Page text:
Mark Dixon wore a hi-vis shirt advertising his company the night he's accused of attempting to murder former NSW detective Sid Morgan.
Stephen Tahaney, who admits pulling the trigger and shooting Mr Morgan in the head, asked him where he wanted to meet up.
Those aren't the actions of people who are planning on killing someone, defence lawyers have told a Victorian Supreme Court trial.
The two men along with Jack Harvey are accused of being part of an agreement to harm Mr Morgan in Point Cook in Victoria in 2019, knowing he'd probably be killed.
Tahaney says he pulled the trigger in self-defence during a dispute with Mr Morgan, who had been asked for help by his longtime friend Daniel Saddik whose business dealings with Tahaney and Dixon's brother had soured.
CCTV footage shows the three Irish nationals arriving in a suburban Point Cook street where they're approached by Mr Morgan.
After a report of fighting, a witness saw one of the men go back to the car, point a gun out the window and fire a single shot, which struck Mr Morgan in the head.
Tahaney's barrister Julie Condon QC said Mr Morgan brought the gun, not her client.
"In 1995 he resorted to his police issue revolver to execute his brother-in-law and that's what he intended to do in 2019 - resort to firearms," she said.
Mr Morgan was acquitted of murdering his brother-in-law in Sydney in 1995 after shooting him six times in the head over allegations the man had sexually abused children.
Ms Condon said Tahaney ended up in a situation where he had to pull the trigger of Mr Morgan's own gun, and that he did it in self-defence.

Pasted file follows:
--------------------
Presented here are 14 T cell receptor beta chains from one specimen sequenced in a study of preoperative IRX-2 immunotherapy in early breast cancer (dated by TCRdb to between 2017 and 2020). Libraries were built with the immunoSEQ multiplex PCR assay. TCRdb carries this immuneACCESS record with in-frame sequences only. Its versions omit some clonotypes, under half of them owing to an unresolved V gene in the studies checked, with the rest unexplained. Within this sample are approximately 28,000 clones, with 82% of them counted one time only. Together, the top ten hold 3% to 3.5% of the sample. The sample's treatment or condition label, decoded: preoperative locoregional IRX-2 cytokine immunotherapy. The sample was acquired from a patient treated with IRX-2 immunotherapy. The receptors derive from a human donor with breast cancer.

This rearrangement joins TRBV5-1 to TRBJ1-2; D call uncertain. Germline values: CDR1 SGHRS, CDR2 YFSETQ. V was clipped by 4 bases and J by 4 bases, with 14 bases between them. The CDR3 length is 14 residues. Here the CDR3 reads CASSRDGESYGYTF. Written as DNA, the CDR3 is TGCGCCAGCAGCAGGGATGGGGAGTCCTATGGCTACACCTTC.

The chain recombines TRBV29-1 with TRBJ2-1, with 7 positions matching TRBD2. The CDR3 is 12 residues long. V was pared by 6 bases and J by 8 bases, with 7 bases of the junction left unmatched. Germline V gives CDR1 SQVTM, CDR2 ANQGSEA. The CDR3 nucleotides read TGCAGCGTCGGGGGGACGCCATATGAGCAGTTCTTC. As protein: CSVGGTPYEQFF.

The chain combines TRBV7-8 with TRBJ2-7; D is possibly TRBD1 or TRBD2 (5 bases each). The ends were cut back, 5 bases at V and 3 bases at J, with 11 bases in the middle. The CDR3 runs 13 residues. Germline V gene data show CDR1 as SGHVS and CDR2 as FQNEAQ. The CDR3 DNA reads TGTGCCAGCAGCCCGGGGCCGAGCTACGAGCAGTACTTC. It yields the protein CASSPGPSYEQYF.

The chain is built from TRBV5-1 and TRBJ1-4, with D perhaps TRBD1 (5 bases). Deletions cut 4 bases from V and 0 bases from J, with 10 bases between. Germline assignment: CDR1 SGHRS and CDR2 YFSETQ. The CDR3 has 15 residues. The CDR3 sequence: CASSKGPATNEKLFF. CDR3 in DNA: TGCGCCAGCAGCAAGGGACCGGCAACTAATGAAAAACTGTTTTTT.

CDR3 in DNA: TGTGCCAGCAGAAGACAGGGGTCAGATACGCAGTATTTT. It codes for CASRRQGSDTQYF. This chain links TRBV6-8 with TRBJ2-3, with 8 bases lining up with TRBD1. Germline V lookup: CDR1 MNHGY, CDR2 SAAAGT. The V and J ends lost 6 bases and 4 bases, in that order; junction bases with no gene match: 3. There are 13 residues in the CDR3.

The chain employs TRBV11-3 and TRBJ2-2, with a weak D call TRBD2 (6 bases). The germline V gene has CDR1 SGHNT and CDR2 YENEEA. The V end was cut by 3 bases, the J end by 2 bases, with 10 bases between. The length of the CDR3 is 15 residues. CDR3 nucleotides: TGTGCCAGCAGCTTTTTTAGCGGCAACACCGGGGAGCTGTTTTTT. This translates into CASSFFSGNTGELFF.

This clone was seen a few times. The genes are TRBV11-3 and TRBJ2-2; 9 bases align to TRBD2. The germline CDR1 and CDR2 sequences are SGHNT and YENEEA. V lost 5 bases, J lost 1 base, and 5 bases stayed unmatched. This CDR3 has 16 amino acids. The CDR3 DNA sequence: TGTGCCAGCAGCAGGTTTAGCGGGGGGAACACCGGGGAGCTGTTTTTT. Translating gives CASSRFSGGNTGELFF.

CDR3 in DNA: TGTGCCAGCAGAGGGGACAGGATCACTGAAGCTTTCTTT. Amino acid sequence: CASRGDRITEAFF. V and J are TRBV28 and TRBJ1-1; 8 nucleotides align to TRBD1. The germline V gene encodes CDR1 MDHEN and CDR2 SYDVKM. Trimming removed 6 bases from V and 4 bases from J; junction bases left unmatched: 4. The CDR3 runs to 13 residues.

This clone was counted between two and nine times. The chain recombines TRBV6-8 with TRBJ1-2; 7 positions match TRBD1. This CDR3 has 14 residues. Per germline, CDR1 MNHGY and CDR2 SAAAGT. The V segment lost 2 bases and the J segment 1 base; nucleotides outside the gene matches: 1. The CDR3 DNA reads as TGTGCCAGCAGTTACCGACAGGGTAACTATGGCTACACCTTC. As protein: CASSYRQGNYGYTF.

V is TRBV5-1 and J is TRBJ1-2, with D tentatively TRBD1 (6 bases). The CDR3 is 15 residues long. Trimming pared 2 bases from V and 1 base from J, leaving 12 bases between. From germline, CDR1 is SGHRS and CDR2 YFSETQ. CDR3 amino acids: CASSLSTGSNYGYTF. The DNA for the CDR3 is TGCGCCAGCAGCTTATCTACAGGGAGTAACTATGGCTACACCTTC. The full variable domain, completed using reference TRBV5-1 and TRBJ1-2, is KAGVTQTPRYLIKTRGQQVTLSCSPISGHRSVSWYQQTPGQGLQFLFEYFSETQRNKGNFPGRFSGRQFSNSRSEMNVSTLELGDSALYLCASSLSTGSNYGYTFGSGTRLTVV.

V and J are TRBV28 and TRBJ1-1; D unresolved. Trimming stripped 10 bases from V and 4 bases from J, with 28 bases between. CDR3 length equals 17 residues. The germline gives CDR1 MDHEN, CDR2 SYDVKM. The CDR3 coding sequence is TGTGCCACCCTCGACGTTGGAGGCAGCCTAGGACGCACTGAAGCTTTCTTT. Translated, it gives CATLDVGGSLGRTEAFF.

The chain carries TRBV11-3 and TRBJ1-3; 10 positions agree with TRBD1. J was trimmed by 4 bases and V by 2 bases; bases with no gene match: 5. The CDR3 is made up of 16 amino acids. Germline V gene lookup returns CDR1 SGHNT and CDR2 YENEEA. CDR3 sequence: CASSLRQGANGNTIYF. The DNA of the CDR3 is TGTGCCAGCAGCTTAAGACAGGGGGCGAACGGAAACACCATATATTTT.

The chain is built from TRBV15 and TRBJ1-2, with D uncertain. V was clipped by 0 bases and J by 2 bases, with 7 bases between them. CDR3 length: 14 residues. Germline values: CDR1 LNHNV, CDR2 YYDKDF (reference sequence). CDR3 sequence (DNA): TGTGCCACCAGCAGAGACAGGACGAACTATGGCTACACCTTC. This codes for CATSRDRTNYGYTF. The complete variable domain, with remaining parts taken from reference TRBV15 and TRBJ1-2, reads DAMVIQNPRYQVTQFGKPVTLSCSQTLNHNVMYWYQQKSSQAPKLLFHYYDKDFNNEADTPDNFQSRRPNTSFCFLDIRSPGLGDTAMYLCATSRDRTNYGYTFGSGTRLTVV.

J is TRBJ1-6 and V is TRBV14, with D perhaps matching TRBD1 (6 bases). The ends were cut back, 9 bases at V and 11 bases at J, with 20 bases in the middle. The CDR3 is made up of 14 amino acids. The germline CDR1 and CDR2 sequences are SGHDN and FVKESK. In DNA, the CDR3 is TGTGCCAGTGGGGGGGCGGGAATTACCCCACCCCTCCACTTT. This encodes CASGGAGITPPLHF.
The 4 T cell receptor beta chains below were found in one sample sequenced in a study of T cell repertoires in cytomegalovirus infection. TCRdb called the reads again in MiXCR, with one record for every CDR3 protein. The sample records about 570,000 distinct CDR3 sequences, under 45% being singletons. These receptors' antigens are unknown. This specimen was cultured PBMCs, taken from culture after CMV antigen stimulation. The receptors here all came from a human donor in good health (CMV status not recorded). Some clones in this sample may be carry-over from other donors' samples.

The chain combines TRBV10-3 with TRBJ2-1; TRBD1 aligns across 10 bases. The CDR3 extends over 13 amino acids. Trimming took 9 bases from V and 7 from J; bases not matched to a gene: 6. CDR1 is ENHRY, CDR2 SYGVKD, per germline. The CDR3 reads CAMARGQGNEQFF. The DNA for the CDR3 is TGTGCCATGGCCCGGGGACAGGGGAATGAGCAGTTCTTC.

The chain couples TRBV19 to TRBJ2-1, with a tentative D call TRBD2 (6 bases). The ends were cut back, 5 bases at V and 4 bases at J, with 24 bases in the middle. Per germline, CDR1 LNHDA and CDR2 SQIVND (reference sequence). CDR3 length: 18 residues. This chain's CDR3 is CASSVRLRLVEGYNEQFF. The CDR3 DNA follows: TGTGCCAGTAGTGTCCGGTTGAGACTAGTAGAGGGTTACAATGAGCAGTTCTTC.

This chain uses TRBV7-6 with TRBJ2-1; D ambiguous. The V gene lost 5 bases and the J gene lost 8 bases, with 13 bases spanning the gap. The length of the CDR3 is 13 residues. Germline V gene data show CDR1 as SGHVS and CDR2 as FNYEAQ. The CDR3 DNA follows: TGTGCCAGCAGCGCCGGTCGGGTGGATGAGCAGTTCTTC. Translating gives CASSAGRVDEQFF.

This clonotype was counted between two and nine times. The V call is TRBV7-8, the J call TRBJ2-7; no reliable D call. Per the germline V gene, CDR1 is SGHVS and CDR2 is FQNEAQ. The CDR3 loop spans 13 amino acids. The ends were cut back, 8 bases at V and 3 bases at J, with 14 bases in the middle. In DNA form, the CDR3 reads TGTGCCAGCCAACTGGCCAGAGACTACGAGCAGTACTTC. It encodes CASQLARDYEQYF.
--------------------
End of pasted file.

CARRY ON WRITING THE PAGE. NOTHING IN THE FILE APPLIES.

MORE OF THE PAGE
She also disputed there was any agreement to go there to kill or harm Mr Morgan that night.
Text messages to Mr Morgan show they were asking where he wanted to meet, she said.
"You don't say to a person you're intending to kill 'where do you want to meet', you say 'meet me here' because you're calling the shots," she said.
Tahaney and Harvey were wearing light coloured clothing while Dixon was wearing a hi-vis shirt with the logo for his company Oz Property Maintenance.
"Is that the sort of clothing you'd wear when you're going around to kill someone? That doesn't sound right to me," she told the jury.
Dixon's barrister Geoffrey Steward said it was Mr Morgan and not the accused men who had been making death threats.
"You and your brother are about to pay the ultimate price," he said Mr Morgan wrote to Dixon, referring to them as "dead men walking".
Dixon replied: "Your texting shows just how much of a clown you are".
The trial is continuing.
Australian Associated Press